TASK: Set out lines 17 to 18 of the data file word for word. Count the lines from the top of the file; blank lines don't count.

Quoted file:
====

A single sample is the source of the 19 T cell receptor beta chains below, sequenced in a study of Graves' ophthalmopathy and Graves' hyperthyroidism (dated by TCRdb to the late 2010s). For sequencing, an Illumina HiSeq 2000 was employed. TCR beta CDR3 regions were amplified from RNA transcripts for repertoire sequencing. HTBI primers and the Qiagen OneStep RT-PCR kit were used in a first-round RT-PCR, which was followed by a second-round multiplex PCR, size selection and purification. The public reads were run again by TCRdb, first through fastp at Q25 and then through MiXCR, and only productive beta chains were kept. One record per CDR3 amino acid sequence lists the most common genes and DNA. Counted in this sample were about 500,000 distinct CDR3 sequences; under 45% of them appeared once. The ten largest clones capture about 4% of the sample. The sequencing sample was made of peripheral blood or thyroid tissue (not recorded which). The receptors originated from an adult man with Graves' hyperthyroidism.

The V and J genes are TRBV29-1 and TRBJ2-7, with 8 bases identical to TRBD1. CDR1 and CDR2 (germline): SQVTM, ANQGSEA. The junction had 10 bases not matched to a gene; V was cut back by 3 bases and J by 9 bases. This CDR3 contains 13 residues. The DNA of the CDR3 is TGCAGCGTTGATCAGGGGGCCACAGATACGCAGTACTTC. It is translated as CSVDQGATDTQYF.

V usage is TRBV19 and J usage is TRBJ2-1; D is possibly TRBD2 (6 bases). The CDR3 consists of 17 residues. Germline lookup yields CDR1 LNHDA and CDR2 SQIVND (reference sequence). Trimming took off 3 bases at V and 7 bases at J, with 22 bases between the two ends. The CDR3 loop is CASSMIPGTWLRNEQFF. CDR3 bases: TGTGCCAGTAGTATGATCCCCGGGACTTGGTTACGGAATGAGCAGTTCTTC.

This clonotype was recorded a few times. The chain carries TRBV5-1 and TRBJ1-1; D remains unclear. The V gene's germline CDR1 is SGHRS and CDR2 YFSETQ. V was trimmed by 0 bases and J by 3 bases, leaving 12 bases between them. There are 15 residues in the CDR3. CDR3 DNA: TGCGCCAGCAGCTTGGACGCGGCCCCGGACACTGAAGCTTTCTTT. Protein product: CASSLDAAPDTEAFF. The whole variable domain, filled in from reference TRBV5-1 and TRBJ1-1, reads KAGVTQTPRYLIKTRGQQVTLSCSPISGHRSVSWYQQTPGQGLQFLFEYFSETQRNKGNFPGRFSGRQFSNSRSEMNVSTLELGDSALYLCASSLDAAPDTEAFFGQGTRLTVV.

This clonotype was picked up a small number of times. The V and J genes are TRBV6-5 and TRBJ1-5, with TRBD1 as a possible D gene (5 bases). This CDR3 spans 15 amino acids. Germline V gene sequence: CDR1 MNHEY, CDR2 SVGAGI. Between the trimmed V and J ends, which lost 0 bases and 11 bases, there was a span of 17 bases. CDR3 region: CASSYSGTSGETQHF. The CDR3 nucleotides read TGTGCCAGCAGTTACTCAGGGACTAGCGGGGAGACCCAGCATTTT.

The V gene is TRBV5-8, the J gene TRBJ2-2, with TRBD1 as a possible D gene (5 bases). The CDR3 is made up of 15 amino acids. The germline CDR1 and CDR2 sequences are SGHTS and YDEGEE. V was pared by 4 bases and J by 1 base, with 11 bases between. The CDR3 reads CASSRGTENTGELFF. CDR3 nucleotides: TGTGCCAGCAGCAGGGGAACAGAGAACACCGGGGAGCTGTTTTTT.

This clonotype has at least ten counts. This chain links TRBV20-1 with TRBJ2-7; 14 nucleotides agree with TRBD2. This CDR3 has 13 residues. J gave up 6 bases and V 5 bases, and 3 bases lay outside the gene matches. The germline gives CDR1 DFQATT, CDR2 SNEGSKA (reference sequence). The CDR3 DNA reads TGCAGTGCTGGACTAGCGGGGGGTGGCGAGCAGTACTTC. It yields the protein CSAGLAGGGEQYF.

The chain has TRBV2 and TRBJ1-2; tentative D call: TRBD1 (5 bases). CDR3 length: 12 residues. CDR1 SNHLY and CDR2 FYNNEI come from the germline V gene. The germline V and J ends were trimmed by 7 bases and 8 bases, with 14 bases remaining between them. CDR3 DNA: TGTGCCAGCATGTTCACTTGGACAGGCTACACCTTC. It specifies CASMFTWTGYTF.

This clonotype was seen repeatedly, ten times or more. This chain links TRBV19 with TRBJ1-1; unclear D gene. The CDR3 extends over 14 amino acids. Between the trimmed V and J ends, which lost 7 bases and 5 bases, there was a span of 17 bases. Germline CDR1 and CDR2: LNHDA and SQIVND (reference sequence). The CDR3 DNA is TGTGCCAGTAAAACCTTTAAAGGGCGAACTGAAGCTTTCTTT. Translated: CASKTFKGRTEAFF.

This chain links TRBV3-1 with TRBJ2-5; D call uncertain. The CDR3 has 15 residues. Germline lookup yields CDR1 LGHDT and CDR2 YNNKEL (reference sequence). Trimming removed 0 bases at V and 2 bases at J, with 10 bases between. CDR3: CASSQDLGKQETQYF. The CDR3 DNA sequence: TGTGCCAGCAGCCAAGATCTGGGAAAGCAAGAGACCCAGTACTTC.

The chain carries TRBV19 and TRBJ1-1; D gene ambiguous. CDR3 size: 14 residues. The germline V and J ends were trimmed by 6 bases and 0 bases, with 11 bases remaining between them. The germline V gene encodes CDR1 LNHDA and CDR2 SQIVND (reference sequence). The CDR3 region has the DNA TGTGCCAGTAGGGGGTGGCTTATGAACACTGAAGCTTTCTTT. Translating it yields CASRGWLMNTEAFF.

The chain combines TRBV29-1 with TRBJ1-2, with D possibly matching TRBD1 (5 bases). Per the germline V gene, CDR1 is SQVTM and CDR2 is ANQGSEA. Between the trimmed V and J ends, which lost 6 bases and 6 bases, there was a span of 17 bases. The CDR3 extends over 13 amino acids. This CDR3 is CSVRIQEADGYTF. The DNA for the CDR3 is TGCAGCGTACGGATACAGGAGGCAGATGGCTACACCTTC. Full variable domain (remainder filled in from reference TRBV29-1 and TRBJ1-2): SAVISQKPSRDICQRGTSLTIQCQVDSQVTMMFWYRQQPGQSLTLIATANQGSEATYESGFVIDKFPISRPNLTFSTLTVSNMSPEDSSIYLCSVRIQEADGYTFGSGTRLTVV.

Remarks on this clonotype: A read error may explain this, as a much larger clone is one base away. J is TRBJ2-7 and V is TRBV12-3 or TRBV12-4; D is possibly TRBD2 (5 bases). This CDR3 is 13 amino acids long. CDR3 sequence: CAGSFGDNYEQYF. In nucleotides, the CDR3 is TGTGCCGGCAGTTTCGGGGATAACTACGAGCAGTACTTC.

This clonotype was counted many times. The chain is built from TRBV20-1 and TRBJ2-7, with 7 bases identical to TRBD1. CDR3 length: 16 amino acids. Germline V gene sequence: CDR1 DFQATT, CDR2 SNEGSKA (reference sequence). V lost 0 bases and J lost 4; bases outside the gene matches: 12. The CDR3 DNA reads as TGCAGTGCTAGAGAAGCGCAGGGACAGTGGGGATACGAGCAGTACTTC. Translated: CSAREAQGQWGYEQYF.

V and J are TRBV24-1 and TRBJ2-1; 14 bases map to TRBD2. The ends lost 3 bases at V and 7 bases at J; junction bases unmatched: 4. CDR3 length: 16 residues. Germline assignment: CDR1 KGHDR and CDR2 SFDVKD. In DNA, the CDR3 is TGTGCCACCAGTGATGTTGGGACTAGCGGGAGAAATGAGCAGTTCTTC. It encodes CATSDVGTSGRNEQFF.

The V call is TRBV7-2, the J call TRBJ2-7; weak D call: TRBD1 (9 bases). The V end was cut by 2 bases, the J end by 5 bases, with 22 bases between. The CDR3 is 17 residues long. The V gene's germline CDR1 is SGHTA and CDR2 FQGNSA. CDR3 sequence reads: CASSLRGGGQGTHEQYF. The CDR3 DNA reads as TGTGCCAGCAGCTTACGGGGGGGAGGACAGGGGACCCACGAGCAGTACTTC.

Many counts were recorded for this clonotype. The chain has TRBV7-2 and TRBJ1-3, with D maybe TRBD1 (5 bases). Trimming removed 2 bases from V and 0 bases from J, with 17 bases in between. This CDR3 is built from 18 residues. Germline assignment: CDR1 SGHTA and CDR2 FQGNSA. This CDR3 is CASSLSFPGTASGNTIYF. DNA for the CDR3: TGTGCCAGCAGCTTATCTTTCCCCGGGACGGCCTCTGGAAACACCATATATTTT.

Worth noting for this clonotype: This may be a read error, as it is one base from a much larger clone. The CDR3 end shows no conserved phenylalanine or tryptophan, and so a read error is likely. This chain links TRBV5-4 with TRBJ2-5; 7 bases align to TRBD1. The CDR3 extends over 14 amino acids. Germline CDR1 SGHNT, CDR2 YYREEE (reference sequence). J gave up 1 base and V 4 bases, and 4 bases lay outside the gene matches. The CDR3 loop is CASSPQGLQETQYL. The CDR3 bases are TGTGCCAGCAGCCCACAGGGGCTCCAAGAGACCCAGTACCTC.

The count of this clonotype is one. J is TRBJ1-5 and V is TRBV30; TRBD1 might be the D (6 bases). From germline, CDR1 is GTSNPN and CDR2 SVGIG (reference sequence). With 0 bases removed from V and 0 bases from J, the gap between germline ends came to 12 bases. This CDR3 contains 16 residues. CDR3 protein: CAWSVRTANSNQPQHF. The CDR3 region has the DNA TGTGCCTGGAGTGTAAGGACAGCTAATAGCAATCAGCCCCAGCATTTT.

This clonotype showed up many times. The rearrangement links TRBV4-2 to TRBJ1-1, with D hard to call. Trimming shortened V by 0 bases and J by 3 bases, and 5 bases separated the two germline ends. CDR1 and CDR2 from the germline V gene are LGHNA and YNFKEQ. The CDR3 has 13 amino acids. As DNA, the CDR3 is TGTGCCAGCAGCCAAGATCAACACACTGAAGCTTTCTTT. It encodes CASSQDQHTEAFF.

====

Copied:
Many counts were recorded for this clonotype. The chain has TRBV7-2 and TRBJ1-3, with D maybe TRBD1 (5 bases). Trimming removed 2 bases from V and 0 bases from J, with 17 bases in between. This CDR3 is built from 18 residues. Germline assignment: CDR1 SGHTA and CDR2 FQGNSA. This CDR3 is CASSLSFPGTASGNTIYF. DNA for the CDR3: TGTGCCAGCAGCTTATCTTTCCCCGGGACGGCCTCTGGAAACACCATATATTTT.

Worth noting for this clonotype: This may be a read error, as it is one base from a much larger clone. The CDR3 end shows no conserved phenylalanine or tryptophan, and so a read error is likely. This chain links TRBV5-4 with TRBJ2-5; 7 bases align to TRBD1. The CDR3 extends over 14 amino acids. Germline CDR1 SGHNT, CDR2 YYREEE (reference sequence). J gave up 1 base and V 4 bases, and 4 bases lay outside the gene matches. The CDR3 loop is CASSPQGLQETQYL. The CDR3 bases are TGTGCCAGCAGCCCACAGGGGCTCCAAGAGACCCAGTACCTC.